As the enforcement date for the new corporate offense of failure to prevent the facilitation of tax evasion is fast approaching, firms are having to take steps to demonstrate that they have implemented ‘reasonable procedures’.
From September 2017, organisations will be strictly liable if any of their associated persons (including employees) criminally facilitate the evasion of tax either in the UK or overseas. The only defense mechanism for companies, partnerships or foreign firms will be to demonstrate that they have reasonable procedures in place to prevent the facilitation of tax evasion. The deliberately wide scope of the offense will require organisations to have oversight of the risks associated with their customers, employees, third parties and their downstream activities.
Amongst other provisions, the Act will introduce two new corporate criminal offenses in respect of the facilitation of tax evasion (collectively referred to as the “Corporate Criminal Offenses”), namely:
There will be circumstances where the Corporate Criminal Offences (CCO) will have extra-territorial application (i.e. where there is a demonstrable nexus with the UK and dual criminality).
HMRC will have oversight and published guidance to help relevant entities understand the types of processes and procedures that can be put in place to prevent associated persons from criminally facilitating tax evasion. In short, the only real defense is to demonstrate that appropriate governance and controls exist and are maintained in the business.
Once the law is in force, if a relevant body is successfully prosecuted for either of the CCOs, an unlimited fine may be imposed by the courts in addition to other sanctions, such as confiscation orders. The liable body risks losing their licences and may be prohibited from bidding for public contracts. Aside from the legal consequences, there would also be reputational implications.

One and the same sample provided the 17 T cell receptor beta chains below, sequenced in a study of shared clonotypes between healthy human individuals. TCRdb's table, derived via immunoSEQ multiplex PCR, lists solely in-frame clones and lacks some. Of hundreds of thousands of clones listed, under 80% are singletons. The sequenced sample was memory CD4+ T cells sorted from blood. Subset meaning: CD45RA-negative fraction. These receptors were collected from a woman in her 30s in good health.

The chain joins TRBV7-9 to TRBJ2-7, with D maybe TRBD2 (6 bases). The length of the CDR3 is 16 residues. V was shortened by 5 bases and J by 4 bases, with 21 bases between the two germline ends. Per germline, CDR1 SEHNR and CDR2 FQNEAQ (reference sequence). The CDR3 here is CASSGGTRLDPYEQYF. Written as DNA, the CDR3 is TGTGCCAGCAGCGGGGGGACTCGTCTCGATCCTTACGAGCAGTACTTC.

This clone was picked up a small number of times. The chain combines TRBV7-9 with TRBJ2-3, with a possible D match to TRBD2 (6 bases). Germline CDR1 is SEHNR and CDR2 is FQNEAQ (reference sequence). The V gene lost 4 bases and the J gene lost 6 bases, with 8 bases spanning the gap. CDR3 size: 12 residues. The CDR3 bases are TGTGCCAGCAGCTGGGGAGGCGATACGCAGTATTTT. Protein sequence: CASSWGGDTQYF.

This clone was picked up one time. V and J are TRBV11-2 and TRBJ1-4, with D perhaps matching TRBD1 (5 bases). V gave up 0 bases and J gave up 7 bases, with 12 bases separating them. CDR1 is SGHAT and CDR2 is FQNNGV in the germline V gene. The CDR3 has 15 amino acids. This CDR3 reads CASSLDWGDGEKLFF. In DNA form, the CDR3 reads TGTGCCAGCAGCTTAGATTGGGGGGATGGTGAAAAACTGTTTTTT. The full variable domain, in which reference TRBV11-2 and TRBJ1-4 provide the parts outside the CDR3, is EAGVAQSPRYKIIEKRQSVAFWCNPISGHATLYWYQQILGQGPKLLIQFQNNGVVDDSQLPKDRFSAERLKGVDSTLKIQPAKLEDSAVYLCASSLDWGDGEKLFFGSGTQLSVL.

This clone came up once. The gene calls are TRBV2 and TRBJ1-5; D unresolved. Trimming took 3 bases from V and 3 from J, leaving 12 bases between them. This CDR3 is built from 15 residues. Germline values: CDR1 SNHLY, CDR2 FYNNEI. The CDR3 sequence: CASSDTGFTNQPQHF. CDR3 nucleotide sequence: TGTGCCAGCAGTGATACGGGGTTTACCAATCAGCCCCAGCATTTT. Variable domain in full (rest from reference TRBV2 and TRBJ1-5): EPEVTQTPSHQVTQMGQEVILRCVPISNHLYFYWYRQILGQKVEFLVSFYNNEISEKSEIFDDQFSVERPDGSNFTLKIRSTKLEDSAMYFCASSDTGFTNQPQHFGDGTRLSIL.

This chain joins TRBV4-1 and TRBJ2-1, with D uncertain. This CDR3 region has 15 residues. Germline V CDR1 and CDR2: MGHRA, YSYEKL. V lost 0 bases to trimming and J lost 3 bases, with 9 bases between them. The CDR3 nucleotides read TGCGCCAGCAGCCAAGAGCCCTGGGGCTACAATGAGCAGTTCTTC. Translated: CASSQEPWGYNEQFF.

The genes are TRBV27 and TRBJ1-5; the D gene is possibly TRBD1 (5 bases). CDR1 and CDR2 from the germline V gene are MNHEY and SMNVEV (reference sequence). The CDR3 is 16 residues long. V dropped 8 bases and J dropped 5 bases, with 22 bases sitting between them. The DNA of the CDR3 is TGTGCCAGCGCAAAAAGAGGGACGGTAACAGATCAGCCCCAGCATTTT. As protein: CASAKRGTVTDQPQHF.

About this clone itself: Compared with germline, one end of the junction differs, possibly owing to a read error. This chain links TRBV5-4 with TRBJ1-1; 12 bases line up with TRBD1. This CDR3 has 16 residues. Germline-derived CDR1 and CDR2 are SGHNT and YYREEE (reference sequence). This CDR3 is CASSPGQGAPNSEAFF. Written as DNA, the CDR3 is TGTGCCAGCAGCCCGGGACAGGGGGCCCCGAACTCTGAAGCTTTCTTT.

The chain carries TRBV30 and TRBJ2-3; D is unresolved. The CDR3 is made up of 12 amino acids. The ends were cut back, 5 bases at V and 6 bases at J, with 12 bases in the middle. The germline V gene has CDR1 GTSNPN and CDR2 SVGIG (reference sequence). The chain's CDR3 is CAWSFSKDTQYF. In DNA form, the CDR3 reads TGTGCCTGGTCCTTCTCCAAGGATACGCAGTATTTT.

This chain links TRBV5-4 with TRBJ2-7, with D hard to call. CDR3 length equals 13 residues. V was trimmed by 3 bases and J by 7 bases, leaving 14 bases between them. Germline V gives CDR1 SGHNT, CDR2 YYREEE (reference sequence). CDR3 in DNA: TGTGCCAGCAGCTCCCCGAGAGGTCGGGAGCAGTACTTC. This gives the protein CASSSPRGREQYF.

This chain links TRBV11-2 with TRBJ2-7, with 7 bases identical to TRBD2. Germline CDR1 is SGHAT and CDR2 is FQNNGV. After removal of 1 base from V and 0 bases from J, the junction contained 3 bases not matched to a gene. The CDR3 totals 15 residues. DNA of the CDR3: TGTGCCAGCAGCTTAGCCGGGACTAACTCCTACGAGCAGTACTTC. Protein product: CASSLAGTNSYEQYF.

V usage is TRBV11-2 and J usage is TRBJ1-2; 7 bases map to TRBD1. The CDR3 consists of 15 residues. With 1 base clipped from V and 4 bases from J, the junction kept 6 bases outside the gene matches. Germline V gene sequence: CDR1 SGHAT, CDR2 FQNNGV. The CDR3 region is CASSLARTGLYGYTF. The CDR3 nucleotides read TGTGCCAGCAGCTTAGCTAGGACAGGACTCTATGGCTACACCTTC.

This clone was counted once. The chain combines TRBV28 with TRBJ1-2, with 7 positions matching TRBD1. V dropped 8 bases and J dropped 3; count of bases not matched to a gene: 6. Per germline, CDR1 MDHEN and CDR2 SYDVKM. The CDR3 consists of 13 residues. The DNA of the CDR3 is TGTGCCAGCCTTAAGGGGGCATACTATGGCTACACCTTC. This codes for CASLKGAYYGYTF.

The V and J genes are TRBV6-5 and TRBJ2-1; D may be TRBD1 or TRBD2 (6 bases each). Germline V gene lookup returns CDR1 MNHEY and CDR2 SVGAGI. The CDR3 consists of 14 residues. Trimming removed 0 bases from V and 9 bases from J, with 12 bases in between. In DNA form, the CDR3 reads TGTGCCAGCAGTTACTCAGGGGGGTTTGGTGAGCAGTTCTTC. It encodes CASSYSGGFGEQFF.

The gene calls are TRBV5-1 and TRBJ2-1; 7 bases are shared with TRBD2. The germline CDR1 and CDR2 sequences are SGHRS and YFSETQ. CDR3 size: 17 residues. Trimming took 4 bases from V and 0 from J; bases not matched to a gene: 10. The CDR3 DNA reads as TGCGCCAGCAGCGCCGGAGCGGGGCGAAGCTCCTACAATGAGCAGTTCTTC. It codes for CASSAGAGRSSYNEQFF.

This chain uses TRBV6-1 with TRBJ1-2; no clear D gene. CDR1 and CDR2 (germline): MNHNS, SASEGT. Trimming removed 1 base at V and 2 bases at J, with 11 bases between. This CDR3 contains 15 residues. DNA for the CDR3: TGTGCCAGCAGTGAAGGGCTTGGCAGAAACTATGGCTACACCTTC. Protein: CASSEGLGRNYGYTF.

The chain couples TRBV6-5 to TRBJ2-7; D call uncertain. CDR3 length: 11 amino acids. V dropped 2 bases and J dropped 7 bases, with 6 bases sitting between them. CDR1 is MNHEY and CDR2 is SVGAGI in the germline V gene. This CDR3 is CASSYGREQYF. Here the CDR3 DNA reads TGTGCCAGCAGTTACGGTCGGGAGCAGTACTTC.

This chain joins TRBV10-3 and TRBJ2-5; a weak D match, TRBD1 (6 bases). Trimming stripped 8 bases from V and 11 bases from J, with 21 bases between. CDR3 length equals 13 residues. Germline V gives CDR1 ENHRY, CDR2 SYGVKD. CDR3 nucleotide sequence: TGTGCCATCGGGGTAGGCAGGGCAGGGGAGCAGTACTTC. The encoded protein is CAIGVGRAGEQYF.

Businesses should complete a risk assessment to understand their key CCO risks whether VAT, Employment tax, CT or other taxes and ascertain the potential associated persons in the business who could facilitate tax evasion.
The aim for a business should be to have clearly documented controls and processes around each risk, which are monitored and reviewed on a regular basis. Each business will be different, but demonstrating appropriate consideration and controls will be a key mitigating factor in the event of any failure.
The definition of reasonable procedures is modelled on the UK Bribery Act:
PwC UK’s team combines experts in tax, financial crime and the wider legal context, offering you the option of working under legal privilege if needed. By bringing together these different skill sets, we can help you to embed a proportionate and sustainable approach to compliance within your business and support you every step of the way to reasonable procedures.
Gary M. Pogharian
Partner, PwC US
Partner, Law Firm Services Tax Leader, PwC US
Tax Partner, PwC UK, PwC US
Tax Managing Director, PwC US
Indirect Tax Director, PwC United Kingdom
Director, PwC UK Tax Leader for US Law Firms, PwC United Kingdom
Tel: +44 7803858518
Tax Director, PwC US
Tax Senior Manager, PwC UK, PwC US